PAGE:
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I am binding a dependency property to textboxex in WPF. The property is a string that has some values separated by '/' (example: "1/2/3/4" ). I need to bind individual values to separate textboxes which is fine with following implementation of Convert() method:

public object Convert(object value, Type targetType, object parameter,System.Globalization.CultureInfo culture)
  if (!string.IsNullOrEmpty(value as string))
    String[] data = (value as string).Split('/');
    return data[Int16.Parse(parameter as string)];
  return String.Empty;

And I am using the ConverterParameter in xaml to specify the position of wanted value. However, the problem is with ConvertBack() method. I do not know, how to get the source value so I could just add or change just one value in the string (on the specified position).

Thanks for any help.

share|improve this question
Could you change the Property to a IList<string> instead? – Jens Aug 15 '11 at 11:43
I am using LINQ to SQL classes, I would probably have to change the generated code – tom Aug 15 '11 at 12:17
up vote 3 down vote accepted

In most cases, you can safely make ConvertBack just throw NotImplementedException.

Indeed, you just haven't got enough information to recreate the source value from its part!

If you really need the back conversion (e.g., if you use two-direction binding), I would split the property into 3 strings in the view model (the class used in DataContext), and bind to them separately.

share|improve this answer
It should not throw a NotImplementedException but rather a NotSupportedException as the method will never be implemented. – H.B. Aug 15 '11 at 11:43
@H.B.: indeed, thanks. – Vlad Aug 15 '11 at 11:44
I do need to implement the method, because I am using TwoWay binding mode – tom Aug 15 '11 at 12:04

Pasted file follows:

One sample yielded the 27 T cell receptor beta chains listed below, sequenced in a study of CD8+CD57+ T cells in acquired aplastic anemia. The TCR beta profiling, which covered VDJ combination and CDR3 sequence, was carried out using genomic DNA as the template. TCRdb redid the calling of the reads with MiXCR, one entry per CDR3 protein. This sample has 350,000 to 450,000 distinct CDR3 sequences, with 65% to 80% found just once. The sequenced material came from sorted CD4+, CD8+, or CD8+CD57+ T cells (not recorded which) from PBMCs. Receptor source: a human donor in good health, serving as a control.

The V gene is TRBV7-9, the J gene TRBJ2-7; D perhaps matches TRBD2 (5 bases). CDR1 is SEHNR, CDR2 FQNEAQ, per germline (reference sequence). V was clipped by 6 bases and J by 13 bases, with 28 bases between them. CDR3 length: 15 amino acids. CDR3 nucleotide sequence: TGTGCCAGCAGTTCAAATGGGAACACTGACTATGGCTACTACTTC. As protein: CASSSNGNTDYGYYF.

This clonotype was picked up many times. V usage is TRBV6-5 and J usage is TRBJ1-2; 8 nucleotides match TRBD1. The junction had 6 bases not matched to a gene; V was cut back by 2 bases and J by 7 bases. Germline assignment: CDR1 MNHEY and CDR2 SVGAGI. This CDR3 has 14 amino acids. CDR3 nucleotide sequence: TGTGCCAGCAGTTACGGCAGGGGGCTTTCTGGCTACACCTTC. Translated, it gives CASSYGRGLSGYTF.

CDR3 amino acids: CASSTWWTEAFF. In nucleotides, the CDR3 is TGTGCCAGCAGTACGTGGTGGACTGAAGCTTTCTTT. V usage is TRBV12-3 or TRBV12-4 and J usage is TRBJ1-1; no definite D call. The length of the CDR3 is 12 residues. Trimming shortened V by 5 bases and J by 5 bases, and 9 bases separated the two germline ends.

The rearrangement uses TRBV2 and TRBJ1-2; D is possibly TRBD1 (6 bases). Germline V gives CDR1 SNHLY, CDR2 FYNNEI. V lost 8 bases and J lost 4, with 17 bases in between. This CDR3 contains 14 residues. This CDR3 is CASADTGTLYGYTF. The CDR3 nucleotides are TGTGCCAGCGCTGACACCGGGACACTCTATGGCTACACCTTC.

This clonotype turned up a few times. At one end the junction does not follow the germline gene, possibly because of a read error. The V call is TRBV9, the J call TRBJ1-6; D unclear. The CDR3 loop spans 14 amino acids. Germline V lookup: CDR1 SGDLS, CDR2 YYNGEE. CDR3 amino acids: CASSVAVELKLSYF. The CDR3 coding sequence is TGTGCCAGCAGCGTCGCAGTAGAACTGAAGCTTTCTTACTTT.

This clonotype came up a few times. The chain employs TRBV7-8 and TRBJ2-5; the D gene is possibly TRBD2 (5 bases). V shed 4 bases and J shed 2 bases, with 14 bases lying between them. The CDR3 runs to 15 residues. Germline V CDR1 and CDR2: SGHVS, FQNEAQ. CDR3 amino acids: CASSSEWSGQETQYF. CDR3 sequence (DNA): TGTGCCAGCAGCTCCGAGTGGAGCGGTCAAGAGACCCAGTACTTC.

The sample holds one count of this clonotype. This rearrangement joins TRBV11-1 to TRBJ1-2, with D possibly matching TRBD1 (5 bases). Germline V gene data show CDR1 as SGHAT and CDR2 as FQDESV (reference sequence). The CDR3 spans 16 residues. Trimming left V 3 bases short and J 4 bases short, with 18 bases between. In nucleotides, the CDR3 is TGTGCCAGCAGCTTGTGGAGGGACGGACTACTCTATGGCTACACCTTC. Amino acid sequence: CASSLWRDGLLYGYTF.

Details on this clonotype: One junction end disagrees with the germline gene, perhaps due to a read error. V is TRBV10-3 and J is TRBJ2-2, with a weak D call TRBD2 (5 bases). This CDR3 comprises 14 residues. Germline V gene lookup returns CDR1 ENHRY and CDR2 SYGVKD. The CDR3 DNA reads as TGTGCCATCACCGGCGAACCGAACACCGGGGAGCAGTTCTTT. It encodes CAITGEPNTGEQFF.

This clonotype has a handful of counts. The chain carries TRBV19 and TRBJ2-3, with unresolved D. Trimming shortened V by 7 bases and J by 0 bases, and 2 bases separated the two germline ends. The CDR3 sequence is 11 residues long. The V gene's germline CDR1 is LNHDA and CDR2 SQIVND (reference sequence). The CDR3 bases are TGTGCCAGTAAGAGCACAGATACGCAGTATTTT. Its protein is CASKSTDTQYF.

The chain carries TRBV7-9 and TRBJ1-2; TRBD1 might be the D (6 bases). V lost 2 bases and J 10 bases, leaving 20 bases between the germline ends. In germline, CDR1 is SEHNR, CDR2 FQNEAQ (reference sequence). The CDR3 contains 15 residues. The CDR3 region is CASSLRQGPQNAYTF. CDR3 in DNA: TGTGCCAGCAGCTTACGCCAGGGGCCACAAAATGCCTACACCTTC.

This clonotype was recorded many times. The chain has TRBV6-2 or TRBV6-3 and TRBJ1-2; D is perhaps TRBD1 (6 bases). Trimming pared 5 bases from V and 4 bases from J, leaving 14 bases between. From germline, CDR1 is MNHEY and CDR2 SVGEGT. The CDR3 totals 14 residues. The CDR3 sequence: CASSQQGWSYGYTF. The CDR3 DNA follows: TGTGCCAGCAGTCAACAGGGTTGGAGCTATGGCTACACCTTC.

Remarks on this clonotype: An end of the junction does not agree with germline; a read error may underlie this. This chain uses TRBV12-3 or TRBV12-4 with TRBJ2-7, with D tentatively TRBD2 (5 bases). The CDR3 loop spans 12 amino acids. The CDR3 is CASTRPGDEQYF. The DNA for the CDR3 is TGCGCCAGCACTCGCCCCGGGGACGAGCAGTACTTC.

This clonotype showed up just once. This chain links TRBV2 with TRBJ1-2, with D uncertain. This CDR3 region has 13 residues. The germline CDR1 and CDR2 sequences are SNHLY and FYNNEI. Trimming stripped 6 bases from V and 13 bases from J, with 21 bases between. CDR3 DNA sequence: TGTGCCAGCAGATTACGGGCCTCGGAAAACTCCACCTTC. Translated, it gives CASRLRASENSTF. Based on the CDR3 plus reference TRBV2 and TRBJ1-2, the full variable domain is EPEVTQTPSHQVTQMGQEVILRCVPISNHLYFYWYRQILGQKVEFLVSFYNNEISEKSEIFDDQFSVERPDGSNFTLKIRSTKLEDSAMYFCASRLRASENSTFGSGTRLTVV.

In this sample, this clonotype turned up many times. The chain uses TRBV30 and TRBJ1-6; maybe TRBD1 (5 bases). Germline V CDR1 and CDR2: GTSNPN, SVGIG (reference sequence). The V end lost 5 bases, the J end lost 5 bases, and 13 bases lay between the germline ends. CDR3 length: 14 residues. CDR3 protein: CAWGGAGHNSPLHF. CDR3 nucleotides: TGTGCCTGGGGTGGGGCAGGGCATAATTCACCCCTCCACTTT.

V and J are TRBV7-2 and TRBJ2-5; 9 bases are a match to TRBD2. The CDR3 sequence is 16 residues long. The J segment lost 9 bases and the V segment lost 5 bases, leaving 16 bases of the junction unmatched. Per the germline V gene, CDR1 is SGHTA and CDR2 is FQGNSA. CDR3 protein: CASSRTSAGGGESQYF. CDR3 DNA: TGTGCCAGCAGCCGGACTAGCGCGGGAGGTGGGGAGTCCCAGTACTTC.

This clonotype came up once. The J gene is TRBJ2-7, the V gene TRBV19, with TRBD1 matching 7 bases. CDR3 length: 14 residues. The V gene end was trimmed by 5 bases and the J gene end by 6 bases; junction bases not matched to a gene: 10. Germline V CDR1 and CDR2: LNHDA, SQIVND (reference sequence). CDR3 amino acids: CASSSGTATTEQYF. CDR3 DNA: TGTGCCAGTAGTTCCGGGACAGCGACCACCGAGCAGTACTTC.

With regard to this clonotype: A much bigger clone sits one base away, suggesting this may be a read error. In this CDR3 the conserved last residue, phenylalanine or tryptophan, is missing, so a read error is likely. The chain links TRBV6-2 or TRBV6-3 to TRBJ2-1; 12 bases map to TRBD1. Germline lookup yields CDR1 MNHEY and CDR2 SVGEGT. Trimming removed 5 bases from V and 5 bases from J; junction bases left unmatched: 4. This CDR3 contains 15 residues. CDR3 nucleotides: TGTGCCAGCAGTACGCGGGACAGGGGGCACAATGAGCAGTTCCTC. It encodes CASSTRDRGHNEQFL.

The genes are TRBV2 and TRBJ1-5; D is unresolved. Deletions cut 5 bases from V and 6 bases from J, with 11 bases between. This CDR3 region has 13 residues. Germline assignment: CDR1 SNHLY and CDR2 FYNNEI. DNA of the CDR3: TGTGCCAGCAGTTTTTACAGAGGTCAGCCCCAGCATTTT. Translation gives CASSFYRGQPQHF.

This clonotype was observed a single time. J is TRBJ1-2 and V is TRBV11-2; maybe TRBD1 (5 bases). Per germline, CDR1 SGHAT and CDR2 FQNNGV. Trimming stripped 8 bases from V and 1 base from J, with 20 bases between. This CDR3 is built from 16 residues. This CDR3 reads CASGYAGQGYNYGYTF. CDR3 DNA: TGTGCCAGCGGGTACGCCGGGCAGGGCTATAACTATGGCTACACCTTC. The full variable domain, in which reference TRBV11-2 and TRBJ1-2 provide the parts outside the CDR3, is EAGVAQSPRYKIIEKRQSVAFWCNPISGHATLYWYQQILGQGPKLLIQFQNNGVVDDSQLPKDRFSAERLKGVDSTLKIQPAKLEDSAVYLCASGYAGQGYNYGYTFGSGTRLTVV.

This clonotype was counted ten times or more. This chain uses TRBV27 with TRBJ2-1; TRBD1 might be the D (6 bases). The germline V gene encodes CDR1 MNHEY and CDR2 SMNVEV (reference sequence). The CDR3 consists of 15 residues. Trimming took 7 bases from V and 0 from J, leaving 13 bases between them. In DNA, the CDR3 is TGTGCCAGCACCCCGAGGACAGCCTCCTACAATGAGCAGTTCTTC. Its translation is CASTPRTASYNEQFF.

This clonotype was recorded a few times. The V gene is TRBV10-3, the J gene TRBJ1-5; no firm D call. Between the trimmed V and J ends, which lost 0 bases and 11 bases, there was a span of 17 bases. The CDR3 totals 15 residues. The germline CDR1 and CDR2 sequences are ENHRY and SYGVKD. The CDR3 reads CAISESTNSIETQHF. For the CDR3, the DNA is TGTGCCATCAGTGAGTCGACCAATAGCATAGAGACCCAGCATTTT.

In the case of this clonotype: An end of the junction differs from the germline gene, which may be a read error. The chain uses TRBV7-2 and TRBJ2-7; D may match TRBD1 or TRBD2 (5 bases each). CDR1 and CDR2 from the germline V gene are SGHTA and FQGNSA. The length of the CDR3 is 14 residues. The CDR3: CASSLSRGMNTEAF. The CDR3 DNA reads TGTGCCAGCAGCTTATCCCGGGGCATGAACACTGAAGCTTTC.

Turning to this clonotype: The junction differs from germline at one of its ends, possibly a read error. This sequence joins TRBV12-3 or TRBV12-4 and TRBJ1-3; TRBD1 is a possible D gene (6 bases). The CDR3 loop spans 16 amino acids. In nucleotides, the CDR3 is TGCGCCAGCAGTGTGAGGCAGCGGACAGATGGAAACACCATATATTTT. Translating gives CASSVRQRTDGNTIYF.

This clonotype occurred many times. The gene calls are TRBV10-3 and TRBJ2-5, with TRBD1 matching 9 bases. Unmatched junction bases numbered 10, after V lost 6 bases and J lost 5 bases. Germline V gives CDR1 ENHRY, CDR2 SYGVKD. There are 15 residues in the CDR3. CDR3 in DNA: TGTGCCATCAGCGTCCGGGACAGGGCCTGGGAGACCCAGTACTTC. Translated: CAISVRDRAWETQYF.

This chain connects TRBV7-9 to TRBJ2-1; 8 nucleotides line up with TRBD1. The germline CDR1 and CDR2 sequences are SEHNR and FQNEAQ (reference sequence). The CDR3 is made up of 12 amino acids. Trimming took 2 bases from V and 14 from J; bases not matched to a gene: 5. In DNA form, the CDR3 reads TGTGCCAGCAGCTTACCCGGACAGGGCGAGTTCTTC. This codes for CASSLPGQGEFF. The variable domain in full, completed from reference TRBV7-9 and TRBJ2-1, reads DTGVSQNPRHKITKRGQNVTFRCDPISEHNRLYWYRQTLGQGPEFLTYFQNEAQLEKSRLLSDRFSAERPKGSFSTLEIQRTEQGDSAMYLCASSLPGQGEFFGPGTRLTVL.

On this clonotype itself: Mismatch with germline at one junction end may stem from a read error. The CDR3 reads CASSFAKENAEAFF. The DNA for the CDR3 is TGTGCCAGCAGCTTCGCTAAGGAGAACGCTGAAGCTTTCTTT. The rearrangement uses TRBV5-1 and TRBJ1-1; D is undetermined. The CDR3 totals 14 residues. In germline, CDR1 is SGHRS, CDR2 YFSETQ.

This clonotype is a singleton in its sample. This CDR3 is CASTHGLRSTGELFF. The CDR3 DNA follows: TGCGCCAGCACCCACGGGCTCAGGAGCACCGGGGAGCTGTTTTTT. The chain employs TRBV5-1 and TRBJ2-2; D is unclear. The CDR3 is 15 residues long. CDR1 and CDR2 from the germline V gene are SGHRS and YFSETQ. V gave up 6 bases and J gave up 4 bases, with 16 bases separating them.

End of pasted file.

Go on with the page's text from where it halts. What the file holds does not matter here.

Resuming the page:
@tom: then you should replace your dependency property with four ones, each representing a part of the string. – Vlad Aug 15 '11 at 12:47
@Vlad: Well, the property is generated automatically when adding LINQ to SQL classes through a wizard in VS2010. It is associated with a column from database and that column contains values like "1/2/3/4". On top of that, I need to bind about 10 columns of this form – tom Aug 15 '11 at 12:53


You have probably solved your issue already with the help of Vlad, I just thought I should add another way of actually getting the source value in the converter.

First you could make your converter derive from DependencyObject so you can add a Dependency Property to it which we shall bind to

public class MyConverter : DependencyObject, IValueConverter
    public static DependencyProperty SourceValueProperty =
    public string SourceValue
        get { return (string)GetValue(SourceValueProperty); }
        set { SetValue(SourceValueProperty, value); }

    public object Convert(object value, Type targetType, object parameter, CultureInfo culture)
    public object ConvertBack(object value, Type targetType, object parameter, CultureInfo culture)
        object targetValue = value;
        object sourceValue = SourceValue;

Unfortunately, a Converter doesn't have a DataContext so the Binding won't work out of the box but you can use Josh Smith's excellent DataContextSpy: Artificial Inheritance Contexts in WPF

        <src:DataContextSpy x:Key="dataContextSpy" />
        <Binding Path="YourProperty"
                <src:MyConverter SourceValue="{Binding Source={StaticResource dataContextSpy},

End of Update

Dr.WPF has an elegant solution to this, see the following thread
The way to access binding source in ConvertBack()?


Using the solution by Dr.WPF, you could supply both the string index and the source TextBox to the converter with this (perhaps a little verbose) sample code

<TextBox dw:ObjectReference.Declaration="{dw:ObjectReference textBoxSource}">
        <Binding Path="YourStringProperty"
                 Converter="{StaticResource YourConverter}">
                <x:Array Type="sys:Object">
                    <dw:ObjectReference Key="textBoxSource"/>

And then you could later access both the index and the TextBox in the ConvertBack method